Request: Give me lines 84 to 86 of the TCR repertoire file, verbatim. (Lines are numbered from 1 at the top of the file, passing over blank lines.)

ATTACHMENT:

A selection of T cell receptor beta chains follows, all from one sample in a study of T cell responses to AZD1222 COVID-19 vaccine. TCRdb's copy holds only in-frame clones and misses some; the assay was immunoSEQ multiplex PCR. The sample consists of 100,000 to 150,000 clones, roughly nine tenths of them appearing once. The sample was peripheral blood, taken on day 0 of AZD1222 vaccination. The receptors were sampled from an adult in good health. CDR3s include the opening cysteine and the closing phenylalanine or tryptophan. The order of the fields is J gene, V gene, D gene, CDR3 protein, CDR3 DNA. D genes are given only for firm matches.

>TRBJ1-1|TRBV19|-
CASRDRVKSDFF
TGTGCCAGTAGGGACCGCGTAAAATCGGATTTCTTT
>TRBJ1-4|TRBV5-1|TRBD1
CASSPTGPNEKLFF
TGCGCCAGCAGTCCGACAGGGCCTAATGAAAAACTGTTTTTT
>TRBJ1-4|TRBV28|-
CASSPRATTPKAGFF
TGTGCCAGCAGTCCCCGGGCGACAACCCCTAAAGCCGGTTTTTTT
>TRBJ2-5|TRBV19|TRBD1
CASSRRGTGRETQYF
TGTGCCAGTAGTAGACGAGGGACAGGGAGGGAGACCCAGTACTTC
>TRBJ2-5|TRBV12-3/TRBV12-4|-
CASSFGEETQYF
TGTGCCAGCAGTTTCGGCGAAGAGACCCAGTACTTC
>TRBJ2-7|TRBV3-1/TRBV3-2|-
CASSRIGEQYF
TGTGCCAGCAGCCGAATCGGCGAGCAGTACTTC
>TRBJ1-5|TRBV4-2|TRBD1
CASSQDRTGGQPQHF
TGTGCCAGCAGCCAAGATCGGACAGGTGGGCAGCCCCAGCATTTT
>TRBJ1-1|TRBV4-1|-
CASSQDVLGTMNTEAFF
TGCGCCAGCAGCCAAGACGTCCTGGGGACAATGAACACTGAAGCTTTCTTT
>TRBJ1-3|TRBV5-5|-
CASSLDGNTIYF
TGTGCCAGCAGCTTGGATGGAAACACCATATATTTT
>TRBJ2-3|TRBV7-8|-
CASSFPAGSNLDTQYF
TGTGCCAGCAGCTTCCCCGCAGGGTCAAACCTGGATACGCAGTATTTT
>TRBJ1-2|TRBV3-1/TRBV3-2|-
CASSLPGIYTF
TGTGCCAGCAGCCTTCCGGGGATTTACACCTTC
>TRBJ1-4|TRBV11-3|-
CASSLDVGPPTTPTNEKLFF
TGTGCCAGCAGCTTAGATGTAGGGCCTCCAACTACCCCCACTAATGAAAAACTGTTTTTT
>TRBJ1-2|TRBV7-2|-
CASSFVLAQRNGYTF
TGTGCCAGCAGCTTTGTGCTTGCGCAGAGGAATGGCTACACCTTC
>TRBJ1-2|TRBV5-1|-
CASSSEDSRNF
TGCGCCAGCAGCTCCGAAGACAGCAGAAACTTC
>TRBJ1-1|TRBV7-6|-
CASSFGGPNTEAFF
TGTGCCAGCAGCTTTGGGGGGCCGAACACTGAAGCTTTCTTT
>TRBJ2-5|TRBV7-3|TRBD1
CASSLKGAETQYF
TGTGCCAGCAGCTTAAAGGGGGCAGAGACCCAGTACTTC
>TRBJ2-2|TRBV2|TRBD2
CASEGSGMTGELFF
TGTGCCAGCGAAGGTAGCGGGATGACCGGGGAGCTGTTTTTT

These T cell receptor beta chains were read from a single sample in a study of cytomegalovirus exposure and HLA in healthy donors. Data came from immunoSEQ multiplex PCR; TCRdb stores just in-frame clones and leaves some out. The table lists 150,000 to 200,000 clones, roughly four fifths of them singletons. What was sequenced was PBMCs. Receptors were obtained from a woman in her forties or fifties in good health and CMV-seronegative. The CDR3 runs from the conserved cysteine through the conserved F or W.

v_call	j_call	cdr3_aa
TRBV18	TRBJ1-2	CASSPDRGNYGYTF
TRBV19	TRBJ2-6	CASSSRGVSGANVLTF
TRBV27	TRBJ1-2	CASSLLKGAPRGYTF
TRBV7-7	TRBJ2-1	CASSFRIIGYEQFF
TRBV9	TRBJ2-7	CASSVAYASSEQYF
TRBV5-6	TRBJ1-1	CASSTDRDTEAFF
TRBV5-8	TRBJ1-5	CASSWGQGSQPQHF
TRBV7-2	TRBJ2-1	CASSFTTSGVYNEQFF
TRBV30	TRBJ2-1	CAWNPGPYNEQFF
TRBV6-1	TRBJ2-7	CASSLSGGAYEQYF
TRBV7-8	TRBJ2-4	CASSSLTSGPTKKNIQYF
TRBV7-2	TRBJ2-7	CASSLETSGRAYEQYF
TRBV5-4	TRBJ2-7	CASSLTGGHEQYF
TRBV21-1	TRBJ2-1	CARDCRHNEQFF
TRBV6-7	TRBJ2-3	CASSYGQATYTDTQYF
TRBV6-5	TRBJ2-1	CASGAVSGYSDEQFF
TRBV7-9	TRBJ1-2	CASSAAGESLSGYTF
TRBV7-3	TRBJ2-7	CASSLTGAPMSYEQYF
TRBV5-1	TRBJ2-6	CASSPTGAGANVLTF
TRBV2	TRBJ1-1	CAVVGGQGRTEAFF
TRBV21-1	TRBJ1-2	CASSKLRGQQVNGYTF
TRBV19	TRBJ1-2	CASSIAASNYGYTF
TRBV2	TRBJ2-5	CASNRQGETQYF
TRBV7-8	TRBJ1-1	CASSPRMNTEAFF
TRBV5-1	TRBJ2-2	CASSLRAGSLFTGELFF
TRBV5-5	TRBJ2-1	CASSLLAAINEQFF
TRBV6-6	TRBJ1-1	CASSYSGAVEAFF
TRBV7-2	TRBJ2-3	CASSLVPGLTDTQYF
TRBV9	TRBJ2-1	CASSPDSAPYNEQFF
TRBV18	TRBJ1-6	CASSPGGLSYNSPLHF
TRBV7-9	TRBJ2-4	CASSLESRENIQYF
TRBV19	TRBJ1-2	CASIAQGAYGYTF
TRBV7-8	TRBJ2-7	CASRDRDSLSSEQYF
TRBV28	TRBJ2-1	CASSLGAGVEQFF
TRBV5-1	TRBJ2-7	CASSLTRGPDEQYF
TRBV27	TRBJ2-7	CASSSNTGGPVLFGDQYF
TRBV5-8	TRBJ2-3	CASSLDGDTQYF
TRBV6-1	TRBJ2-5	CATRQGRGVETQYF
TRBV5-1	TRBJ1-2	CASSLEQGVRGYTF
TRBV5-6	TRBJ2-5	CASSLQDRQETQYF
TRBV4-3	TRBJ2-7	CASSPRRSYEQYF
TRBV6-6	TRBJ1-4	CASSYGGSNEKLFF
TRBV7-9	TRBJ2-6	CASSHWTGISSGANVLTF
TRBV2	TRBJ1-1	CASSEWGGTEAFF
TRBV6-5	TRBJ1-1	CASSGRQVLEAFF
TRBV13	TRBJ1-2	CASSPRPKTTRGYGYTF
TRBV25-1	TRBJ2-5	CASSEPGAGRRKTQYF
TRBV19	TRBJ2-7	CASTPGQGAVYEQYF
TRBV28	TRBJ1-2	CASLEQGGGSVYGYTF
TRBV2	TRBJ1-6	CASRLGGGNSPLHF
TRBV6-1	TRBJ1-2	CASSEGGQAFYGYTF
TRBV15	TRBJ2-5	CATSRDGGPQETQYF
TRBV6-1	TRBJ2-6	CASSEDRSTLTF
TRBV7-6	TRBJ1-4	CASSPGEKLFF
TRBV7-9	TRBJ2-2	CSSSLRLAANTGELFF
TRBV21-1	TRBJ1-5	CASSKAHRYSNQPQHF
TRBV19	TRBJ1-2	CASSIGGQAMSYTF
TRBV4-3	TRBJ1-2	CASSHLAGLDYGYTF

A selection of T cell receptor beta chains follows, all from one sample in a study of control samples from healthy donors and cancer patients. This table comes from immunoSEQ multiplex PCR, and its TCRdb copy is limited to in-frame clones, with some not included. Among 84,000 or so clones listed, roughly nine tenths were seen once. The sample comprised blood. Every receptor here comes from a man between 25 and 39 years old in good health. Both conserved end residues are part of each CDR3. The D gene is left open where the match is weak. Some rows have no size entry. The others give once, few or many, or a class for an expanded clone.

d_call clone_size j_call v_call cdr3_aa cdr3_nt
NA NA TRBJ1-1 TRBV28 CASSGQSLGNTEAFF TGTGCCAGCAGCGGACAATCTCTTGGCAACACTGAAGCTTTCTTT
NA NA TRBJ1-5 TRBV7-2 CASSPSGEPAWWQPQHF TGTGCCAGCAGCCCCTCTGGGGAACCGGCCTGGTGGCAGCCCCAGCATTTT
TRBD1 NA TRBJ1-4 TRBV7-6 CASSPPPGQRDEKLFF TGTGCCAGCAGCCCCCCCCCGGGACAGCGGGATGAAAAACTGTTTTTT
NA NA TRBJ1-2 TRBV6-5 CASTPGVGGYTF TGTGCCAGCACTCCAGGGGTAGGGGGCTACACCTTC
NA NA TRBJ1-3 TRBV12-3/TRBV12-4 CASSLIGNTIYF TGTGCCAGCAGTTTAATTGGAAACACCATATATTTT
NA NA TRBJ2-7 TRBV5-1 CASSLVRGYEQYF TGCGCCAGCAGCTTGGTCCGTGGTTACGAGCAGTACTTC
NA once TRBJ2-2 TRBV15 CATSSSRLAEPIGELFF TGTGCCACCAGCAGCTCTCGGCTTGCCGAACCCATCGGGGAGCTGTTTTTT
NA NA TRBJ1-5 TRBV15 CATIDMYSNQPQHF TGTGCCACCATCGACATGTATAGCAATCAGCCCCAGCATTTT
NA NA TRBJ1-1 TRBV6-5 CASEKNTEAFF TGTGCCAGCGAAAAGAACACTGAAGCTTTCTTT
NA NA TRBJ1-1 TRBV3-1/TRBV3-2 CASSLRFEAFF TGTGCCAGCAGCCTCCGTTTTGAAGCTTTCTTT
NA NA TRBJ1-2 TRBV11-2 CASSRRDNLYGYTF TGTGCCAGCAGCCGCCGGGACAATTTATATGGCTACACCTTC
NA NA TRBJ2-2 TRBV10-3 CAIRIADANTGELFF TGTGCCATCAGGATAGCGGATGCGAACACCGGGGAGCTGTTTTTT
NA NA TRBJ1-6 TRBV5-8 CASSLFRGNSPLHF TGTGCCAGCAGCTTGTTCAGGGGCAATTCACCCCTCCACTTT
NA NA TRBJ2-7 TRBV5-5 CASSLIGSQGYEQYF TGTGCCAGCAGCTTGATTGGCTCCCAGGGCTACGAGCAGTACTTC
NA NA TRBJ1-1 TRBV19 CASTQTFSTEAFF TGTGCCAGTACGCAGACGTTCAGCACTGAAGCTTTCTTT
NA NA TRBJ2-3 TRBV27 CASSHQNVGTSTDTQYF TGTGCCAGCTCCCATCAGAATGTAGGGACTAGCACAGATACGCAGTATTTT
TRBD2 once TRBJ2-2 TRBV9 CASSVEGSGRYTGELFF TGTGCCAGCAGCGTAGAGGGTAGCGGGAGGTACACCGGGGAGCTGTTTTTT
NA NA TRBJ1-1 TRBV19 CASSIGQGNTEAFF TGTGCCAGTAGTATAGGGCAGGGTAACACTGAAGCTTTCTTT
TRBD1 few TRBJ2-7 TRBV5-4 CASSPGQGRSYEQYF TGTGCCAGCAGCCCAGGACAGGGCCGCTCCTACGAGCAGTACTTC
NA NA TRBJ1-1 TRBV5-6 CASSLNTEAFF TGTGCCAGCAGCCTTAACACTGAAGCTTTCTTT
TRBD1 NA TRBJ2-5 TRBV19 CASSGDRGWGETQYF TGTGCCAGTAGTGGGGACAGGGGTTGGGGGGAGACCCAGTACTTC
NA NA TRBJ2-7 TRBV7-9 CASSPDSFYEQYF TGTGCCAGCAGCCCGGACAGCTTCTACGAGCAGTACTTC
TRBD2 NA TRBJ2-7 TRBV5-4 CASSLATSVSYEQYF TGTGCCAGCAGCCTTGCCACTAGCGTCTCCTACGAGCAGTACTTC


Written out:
TRBV18	TRBJ1-6	CASSPGGLSYNSPLHF
TRBV7-9	TRBJ2-4	CASSLESRENIQYF
TRBV19	TRBJ1-2	CASIAQGAYGYTF